• 1
    \$\begingroup\$ Your last sentence is worth its weight in gold pieces. 😁 \$\endgroup\$ May 16 at 15:53

Normally, you would use herbalism for that, but check with your DM

The Medicine skill is described on page 178, PH. It says

Medicine.A Wisdom (Medicine) check lets you try to stabilize a dying companion or diagnose an illness.

You are not alone in trying to find some use for this: Is there a real use for the medicine skill?

As written, medicine does let you diagnose sea sickness, but does not explicitly allow you to prepare a curative herbal brew. That would normally fall under proficiency with the Herbalism Kit:

Herbalism Kit. […] Proficiency with this kit lets you add your proficiency bonus to any ability checks you make to identify or apply herbs.

That said, the things listed under the skills are examples (p. 171 PH)

The skills related to each ability score are shown in the following list. […] See an ability’s description in the later sections of this chapter for examples of how to use a skill associated with an ability.

So check with your DM. Even though there is an explicit kit proficiency for what you aim to do, Medicine is not one if the most useful skills the way it is written (especially since with a simple 5 gp healer's kit, anyone can stabilize a creature without needing to make a Wisdom (Medicine) check.) It may be that your DM also recognizes this and interprets what medicine can do more broadly. I would.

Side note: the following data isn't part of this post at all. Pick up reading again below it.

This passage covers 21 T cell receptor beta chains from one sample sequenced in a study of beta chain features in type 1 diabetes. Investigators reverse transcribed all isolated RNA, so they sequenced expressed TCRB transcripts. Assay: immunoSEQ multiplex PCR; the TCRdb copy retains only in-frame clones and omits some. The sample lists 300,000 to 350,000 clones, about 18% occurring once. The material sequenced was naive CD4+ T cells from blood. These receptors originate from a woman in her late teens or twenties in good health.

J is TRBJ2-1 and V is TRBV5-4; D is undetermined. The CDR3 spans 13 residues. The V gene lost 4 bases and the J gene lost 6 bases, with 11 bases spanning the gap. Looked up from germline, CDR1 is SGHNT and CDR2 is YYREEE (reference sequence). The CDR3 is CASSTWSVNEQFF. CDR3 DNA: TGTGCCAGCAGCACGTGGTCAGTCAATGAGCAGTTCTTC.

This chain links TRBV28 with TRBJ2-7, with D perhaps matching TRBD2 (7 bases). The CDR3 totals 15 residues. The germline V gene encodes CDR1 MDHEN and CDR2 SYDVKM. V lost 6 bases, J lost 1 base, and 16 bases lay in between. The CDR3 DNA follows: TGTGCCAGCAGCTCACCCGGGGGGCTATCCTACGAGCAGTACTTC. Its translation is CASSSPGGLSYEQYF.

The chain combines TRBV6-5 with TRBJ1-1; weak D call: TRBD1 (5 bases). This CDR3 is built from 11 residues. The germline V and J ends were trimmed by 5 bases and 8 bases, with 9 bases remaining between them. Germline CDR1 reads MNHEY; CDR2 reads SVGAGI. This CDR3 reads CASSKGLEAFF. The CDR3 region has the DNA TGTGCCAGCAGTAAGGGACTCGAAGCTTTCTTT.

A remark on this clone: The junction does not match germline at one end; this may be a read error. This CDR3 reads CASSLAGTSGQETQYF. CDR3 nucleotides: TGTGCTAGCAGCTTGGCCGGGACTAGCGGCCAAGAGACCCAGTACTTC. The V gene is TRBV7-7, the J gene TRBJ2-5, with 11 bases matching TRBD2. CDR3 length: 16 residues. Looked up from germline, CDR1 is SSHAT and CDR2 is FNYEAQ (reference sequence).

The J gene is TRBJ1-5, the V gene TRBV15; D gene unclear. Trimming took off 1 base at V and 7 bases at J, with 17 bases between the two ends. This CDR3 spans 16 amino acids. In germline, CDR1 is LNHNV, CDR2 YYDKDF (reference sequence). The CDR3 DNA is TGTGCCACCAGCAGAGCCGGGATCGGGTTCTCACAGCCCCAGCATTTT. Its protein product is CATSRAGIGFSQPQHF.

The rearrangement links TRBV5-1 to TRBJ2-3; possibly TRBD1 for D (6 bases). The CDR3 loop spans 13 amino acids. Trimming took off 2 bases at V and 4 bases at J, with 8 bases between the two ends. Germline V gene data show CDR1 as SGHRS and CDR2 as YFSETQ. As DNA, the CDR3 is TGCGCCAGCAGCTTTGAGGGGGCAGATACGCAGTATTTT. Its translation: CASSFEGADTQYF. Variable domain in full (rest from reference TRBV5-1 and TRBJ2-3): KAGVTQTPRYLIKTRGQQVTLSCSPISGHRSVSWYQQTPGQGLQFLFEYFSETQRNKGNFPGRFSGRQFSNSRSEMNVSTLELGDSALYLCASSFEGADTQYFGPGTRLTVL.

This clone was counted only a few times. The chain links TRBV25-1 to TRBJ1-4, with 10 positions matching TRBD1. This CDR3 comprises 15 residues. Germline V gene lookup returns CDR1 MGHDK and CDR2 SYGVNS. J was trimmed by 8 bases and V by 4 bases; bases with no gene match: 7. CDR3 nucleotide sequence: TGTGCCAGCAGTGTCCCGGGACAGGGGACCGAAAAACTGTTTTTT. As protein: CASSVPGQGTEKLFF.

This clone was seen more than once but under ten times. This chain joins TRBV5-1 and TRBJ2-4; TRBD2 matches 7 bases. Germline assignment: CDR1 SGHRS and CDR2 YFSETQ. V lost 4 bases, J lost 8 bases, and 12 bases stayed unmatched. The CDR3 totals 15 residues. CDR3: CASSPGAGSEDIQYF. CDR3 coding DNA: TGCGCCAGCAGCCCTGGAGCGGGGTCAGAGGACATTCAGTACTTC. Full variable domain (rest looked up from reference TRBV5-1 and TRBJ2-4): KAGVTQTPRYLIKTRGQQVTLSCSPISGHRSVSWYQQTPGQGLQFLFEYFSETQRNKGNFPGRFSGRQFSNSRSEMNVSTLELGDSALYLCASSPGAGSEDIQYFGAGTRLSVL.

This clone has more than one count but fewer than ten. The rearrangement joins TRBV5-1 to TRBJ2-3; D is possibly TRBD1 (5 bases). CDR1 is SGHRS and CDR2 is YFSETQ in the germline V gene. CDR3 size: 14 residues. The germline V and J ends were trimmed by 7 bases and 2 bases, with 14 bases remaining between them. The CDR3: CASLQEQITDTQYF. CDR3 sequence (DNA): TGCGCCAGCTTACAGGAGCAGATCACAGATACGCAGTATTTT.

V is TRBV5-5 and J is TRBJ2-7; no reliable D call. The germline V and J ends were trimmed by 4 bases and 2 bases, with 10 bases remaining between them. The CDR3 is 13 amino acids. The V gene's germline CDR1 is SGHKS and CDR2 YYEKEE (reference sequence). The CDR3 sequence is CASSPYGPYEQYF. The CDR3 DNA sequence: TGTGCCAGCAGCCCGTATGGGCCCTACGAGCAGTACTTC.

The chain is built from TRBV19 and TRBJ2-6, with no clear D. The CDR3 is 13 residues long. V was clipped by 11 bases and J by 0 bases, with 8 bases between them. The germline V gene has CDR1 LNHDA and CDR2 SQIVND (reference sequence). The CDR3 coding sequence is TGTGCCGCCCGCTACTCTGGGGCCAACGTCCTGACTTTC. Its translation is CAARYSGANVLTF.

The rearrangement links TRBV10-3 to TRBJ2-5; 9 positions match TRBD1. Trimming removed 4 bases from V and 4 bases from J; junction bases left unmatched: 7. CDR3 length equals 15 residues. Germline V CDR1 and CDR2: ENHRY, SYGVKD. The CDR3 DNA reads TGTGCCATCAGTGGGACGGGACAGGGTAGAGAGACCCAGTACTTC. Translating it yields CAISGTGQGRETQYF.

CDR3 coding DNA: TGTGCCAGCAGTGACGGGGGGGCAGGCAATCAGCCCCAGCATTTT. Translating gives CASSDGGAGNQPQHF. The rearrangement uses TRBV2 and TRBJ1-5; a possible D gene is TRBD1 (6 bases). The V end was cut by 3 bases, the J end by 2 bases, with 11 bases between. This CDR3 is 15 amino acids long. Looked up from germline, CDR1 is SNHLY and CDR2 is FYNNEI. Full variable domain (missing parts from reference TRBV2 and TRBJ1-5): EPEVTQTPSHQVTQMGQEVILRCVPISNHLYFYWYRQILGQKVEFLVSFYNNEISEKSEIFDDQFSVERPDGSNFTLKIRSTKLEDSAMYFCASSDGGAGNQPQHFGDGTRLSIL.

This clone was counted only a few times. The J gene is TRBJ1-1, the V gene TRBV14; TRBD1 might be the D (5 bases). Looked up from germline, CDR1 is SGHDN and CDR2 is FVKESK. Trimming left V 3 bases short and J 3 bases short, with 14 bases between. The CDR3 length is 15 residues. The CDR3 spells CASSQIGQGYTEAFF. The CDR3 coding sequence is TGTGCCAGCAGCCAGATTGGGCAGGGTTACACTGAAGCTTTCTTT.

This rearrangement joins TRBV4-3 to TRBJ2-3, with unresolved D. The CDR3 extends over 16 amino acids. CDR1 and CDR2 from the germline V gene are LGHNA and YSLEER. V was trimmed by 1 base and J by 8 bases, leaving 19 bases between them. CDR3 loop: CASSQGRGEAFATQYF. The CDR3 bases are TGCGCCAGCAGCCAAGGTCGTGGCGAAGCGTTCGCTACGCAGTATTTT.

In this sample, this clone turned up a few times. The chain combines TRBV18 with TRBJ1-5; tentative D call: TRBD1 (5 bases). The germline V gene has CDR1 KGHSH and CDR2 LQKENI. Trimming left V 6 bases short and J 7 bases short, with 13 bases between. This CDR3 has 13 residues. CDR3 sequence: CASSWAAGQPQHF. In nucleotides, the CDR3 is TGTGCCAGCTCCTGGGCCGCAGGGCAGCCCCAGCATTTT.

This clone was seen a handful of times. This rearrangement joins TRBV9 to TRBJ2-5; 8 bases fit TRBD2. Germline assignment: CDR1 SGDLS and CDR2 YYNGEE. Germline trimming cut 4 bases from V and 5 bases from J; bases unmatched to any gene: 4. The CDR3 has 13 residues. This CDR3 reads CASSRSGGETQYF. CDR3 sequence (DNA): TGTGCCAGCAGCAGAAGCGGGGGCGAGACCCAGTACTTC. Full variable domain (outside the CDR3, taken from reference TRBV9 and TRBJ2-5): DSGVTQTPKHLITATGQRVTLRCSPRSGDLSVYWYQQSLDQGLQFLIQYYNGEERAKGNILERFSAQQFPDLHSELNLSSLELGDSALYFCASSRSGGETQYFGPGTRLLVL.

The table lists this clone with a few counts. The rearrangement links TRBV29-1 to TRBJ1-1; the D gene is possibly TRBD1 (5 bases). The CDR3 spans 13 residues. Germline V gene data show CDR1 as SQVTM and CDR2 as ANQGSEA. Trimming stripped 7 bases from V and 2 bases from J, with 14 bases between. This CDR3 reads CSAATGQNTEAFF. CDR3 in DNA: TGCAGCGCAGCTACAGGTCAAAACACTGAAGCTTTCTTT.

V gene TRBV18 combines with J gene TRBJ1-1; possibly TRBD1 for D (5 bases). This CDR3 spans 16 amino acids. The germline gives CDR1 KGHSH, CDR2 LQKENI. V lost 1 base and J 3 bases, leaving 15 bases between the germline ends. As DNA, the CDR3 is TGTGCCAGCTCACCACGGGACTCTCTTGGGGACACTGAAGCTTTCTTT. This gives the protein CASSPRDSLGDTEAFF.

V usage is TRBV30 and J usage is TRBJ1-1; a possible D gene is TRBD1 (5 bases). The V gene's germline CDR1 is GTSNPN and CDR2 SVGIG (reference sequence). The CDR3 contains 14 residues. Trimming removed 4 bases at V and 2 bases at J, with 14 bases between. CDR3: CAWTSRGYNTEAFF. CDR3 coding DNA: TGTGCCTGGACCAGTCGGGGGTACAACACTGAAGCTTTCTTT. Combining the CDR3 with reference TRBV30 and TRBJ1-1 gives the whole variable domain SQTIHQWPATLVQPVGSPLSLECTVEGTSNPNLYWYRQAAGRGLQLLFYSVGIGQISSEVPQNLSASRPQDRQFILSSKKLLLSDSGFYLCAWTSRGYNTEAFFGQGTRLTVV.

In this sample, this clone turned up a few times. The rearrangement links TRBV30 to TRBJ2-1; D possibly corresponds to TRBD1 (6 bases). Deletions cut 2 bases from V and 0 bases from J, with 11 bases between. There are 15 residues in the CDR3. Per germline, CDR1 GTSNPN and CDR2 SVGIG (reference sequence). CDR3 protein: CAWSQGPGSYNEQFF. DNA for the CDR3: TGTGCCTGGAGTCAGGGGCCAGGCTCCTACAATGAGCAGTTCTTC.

Just making tea with ingredients that you have should be simple, and typically won't require a check, but it's up to the DM.

If you don't have ingredients, that's a little more complicated.

And making it "for social purposes" is wonderful. That really helps add dimension to the game for everyone.

Anyone can attempt to make tea

. . . assuming they have ingredients.

If a character happens to be carrying ingredients, making tea should be simple.

Player: "I'm carrying some mint and lavender. I make some tea."

In games I'm in, this sort of thing often happens during a sort of almost free-form conversation. The party makes camp and someone says, "I make tea", or "I brush my cat", or something else that doesn't have any mechanical benefit.

It's unlikely the DM will even ask for any kind of check, if hot water and ingredients are available, and all that is being attempted is steeping the ingredients in the water, especially if its routine.